Tracking Down Proteins

Current methods of bioanalysis were the focus of the fifth Protein Rainbow Workshop at the German Diabetes Center in Düsseldorf. At the international event, young scientists learned about the latest methods to detect proteins and were able to analyze their own samples using these techniques. The workshop is part of the Training & Education Program for young scientists of the German Center for Diabetes Research (DZD).

This was the fifth time that the German Diabetes Center (DDZ), a partner in the DZD, has offered a Protein Rainbow Workshop. The workshop, organized in collaboration with the Bruker Daltonik company, Bremen, combines scientific and technical lectures in the field of bioanalytics with an extensive practical workshop section. Under the motto “MALDI Mass Spectrometry – One Thousand and One Application”, the focus this year was on mass spectrometry, a method for the analysis of target biomolecules.
During an afternoon of scientific lectures, five speakers presented the basic principles and applications of modern bioanalytics. The Rainbow Lecture was held by Professor Jens Habermann, Translational Surgical Oncology and Biobanking, University Hospital Schleswig-Holstein. In the practical part of the workshop, the twelve young researchers were able to analyze their own samples and, under professional guidance, tried out working with the new techniques. In addition to practical tips and instructions regarding sample preparation, the participants received comprehensive information about protein analysis with a mass spectrometer.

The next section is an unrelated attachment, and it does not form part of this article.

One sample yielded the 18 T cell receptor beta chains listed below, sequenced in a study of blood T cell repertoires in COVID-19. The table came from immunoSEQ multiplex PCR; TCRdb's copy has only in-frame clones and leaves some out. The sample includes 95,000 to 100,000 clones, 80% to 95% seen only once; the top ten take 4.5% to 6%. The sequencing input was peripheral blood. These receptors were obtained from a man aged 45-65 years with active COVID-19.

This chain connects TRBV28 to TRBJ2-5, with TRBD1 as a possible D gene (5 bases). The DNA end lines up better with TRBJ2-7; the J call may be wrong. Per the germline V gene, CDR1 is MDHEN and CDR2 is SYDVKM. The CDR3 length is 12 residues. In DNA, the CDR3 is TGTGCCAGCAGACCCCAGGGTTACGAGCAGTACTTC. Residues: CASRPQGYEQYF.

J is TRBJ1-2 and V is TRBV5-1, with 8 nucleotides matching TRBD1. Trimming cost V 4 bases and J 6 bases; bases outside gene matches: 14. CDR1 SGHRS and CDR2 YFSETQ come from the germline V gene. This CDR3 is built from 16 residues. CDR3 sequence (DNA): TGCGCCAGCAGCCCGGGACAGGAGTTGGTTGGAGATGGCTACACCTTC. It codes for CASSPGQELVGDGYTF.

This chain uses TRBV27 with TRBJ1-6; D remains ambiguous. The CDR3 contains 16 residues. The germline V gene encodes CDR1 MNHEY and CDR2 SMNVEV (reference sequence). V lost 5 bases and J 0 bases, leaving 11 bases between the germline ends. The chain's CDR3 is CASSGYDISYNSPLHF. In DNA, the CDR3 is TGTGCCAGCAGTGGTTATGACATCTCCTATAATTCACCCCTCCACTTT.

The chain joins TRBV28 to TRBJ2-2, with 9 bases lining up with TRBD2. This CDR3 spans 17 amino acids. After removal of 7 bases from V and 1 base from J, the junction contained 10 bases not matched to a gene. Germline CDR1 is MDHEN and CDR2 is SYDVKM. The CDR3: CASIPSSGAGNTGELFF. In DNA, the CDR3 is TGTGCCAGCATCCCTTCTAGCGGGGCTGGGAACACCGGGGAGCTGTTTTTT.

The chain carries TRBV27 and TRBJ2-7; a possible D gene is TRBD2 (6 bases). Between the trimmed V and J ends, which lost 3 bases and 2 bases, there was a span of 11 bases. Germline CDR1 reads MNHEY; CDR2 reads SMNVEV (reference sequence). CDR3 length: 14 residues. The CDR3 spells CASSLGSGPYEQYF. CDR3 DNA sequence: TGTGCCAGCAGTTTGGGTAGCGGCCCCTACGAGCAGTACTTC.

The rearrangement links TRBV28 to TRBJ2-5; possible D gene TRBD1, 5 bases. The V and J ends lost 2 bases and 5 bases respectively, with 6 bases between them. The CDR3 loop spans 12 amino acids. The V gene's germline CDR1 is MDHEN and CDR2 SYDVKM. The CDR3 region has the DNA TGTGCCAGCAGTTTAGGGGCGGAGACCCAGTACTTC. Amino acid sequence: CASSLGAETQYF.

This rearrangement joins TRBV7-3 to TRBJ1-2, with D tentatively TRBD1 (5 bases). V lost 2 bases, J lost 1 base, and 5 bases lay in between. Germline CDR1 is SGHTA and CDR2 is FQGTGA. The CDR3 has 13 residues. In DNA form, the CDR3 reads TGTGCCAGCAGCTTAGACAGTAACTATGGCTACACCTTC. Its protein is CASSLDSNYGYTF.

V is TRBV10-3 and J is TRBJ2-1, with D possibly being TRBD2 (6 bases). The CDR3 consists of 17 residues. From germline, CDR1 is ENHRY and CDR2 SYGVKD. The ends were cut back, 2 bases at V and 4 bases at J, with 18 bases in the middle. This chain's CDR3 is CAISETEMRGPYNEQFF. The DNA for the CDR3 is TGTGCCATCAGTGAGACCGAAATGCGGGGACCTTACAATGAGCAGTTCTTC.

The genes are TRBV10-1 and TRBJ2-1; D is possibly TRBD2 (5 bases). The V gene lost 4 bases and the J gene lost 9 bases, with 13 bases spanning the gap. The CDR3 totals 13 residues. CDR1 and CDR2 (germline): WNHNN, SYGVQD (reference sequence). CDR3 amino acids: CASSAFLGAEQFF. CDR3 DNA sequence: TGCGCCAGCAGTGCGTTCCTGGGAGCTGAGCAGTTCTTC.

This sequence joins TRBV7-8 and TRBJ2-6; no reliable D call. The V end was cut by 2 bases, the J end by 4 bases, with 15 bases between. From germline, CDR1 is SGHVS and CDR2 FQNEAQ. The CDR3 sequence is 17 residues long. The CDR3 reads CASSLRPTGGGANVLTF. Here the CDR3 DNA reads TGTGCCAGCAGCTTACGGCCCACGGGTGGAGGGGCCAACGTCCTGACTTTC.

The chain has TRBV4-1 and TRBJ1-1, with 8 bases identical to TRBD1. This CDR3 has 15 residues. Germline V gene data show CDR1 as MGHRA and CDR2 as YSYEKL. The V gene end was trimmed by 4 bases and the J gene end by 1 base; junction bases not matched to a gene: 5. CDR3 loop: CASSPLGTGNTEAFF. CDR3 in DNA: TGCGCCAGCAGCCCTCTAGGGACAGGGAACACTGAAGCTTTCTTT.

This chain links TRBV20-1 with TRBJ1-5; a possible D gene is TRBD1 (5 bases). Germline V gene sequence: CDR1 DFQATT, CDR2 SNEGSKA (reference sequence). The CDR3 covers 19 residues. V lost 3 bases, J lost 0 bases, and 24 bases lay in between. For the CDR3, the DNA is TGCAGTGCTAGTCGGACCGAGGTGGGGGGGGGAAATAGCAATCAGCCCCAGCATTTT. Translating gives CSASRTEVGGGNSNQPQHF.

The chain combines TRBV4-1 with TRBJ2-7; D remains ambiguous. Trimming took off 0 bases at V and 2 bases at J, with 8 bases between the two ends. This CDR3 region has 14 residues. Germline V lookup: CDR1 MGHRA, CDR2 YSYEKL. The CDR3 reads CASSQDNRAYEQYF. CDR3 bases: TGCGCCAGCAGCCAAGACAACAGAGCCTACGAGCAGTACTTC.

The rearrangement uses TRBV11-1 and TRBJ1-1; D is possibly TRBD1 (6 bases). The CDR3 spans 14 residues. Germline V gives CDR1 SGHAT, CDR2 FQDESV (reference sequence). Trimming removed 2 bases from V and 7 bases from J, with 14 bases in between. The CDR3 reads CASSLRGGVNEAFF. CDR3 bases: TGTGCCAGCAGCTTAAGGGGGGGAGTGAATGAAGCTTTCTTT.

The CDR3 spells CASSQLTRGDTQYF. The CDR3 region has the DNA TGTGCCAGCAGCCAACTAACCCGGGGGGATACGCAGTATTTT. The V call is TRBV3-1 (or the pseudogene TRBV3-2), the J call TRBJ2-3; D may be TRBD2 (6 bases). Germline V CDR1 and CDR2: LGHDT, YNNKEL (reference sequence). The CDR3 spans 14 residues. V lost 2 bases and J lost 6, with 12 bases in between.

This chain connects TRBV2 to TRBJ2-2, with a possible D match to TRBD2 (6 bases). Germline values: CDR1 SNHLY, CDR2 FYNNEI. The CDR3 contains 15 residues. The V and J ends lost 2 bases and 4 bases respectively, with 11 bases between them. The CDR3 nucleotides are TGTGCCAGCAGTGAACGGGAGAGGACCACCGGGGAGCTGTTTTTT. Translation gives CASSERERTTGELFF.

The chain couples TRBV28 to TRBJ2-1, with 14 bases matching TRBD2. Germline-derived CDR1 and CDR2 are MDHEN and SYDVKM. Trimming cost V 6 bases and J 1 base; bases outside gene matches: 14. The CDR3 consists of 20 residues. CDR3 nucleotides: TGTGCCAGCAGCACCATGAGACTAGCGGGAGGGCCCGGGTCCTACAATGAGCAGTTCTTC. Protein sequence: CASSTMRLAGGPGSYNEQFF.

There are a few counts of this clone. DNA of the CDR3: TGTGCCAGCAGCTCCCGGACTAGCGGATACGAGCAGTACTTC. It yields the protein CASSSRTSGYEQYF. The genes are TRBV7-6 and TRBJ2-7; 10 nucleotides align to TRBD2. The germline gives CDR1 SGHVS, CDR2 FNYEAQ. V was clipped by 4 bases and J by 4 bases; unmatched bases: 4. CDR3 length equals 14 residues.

"Here everyone can participate"
The response of the participants to the event was very positive. “It was brilliant and our expectations were more than met," said Anna Hanuszkiewicz, a workshop participant from Poland who currently works in Ireland investigating proteins from bacterial cultures. The practical nature of the workshop in small groups attracted her to Düsseldorf. “I wanted to learn how to work with the mass spectrometer in the lab. Here everyone can participate." For the first time a young woman scientist from Egypt also took part. “I saw the workshop on the Internet. I came to Germany to gain insight into the latest techniques and to acquaint myself with European research standards,” Nahla Hussein said.
The Rainbow Workshop is aimed at young international scientists and has taken place annually since 2009 at the Institute of Clinical Biochemistry and Pathobiochemistry of the DDZ. Dr. Stefan Lehrand is responsible for the organization of the workshops, along with the participation of the German Center for Diabetes Research (DZD) and the German Society for Proteome Research. The workshops focus on various bioanalytical topics.